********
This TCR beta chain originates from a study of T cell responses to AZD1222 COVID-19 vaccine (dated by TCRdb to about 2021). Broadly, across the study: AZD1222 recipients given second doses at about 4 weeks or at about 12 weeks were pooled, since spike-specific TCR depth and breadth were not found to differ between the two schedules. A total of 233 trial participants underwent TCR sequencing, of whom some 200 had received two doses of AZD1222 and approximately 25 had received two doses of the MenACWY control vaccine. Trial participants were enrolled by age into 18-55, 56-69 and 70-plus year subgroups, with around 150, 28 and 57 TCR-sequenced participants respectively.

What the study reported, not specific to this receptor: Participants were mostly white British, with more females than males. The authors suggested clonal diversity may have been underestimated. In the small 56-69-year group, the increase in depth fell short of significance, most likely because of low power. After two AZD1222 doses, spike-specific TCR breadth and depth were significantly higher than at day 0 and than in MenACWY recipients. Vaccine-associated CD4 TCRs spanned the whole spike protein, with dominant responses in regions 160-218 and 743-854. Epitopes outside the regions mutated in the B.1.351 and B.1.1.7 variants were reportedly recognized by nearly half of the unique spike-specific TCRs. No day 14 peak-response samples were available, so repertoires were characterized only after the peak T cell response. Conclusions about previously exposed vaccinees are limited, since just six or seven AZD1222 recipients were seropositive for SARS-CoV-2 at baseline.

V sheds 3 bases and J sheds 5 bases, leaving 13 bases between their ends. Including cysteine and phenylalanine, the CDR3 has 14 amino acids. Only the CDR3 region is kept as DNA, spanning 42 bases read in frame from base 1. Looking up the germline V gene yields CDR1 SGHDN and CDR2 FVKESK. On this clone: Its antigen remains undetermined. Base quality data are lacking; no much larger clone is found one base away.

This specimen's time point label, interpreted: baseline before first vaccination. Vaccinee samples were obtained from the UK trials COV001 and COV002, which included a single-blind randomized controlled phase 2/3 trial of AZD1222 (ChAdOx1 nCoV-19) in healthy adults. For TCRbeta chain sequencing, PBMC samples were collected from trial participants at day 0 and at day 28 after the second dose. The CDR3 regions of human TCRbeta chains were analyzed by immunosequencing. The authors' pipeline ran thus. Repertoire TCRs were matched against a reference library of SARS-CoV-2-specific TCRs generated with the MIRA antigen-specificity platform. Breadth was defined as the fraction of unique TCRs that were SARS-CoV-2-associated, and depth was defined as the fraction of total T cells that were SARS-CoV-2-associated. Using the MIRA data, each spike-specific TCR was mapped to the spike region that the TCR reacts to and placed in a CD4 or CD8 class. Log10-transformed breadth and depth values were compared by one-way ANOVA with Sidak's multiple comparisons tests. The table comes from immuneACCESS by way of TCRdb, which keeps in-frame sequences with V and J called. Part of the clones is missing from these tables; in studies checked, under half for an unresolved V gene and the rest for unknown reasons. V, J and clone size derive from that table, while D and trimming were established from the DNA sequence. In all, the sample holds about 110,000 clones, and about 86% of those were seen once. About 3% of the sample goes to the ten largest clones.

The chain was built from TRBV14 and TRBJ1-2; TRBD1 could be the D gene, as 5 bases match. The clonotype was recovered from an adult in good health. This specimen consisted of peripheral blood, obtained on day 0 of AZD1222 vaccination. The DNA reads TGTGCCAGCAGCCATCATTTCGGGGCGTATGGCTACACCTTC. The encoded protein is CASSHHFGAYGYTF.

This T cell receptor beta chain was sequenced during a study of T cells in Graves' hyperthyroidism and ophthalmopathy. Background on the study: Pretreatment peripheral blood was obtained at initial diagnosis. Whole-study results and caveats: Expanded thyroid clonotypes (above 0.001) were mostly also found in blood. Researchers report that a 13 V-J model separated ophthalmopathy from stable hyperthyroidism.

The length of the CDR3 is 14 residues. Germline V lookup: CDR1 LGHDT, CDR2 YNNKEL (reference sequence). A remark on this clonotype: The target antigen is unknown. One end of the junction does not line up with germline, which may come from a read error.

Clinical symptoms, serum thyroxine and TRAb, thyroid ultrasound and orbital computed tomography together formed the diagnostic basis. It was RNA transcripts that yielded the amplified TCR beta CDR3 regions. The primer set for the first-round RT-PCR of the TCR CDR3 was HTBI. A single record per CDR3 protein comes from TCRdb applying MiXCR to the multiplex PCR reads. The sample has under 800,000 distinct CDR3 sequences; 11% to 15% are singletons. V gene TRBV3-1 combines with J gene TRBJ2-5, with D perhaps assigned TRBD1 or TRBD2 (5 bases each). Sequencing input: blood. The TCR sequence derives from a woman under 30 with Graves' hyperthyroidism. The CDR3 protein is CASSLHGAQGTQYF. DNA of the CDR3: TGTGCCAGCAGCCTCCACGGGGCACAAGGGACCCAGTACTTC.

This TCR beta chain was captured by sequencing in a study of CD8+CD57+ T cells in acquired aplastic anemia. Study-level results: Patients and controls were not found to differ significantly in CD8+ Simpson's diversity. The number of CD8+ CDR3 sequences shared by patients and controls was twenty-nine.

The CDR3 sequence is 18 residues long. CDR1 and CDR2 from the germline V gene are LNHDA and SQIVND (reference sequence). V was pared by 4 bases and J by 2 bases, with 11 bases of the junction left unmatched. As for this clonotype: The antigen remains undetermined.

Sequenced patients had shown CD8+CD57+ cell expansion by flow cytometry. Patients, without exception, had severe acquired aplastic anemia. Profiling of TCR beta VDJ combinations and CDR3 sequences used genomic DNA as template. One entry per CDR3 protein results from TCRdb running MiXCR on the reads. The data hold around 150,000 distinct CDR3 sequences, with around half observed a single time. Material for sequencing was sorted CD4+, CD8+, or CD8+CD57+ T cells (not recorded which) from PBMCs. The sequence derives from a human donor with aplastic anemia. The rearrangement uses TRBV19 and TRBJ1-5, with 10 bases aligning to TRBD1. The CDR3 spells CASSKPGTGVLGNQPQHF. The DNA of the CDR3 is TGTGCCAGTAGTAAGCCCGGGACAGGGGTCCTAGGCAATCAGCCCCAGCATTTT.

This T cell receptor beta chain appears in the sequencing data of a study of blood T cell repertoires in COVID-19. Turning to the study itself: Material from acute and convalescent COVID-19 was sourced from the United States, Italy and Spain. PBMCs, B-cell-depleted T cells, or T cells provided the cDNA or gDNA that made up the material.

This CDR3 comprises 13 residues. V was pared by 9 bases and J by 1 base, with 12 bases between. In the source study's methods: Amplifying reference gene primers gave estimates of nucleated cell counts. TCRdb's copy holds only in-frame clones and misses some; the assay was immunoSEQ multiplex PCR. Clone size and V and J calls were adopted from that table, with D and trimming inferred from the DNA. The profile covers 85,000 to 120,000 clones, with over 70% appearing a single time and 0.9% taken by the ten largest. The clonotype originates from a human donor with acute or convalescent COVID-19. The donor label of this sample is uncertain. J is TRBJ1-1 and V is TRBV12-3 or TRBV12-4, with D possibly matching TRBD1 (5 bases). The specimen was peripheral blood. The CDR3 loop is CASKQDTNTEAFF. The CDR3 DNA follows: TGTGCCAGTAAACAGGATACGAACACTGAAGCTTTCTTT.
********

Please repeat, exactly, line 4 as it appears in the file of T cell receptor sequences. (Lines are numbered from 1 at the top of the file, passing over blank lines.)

This specimen's time point label, interpreted: baseline before first vaccination. Vaccinee samples were obtained from the UK trials COV001 and COV002, which included a single-blind randomized controlled phase 2/3 trial of AZD1222 (ChAdOx1 nCoV-19) in healthy adults. For TCRbeta chain sequencing, PBMC samples were collected from trial participants at day 0 and at day 28 after the second dose. The CDR3 regions of human TCRbeta chains were analyzed by immunosequencing. The authors' pipeline ran thus. Repertoire TCRs were matched against a reference library of SARS-CoV-2-specific TCRs generated with the MIRA antigen-specificity platform. Breadth was defined as the fraction of unique TCRs that were SARS-CoV-2-associated, and depth was defined as the fraction of total T cells that were SARS-CoV-2-associated. Using the MIRA data, each spike-specific TCR was mapped to the spike region that the TCR reacts to and placed in a CD4 or CD8 class. Log10-transformed breadth and depth values were compared by one-way ANOVA with Sidak's multiple comparisons tests. The table comes from immuneACCESS by way of TCRdb, which keeps in-frame sequences with V and J called. Part of the clones is missing from these tables; in studies checked, under half for an unresolved V gene and the rest for unknown reasons. V, J and clone size derive from that table, while D and trimming were established from the DNA sequence. In all, the sample holds about 110,000 clones, and about 86% of those were seen once. About 3% of the sample goes to the ten largest clones.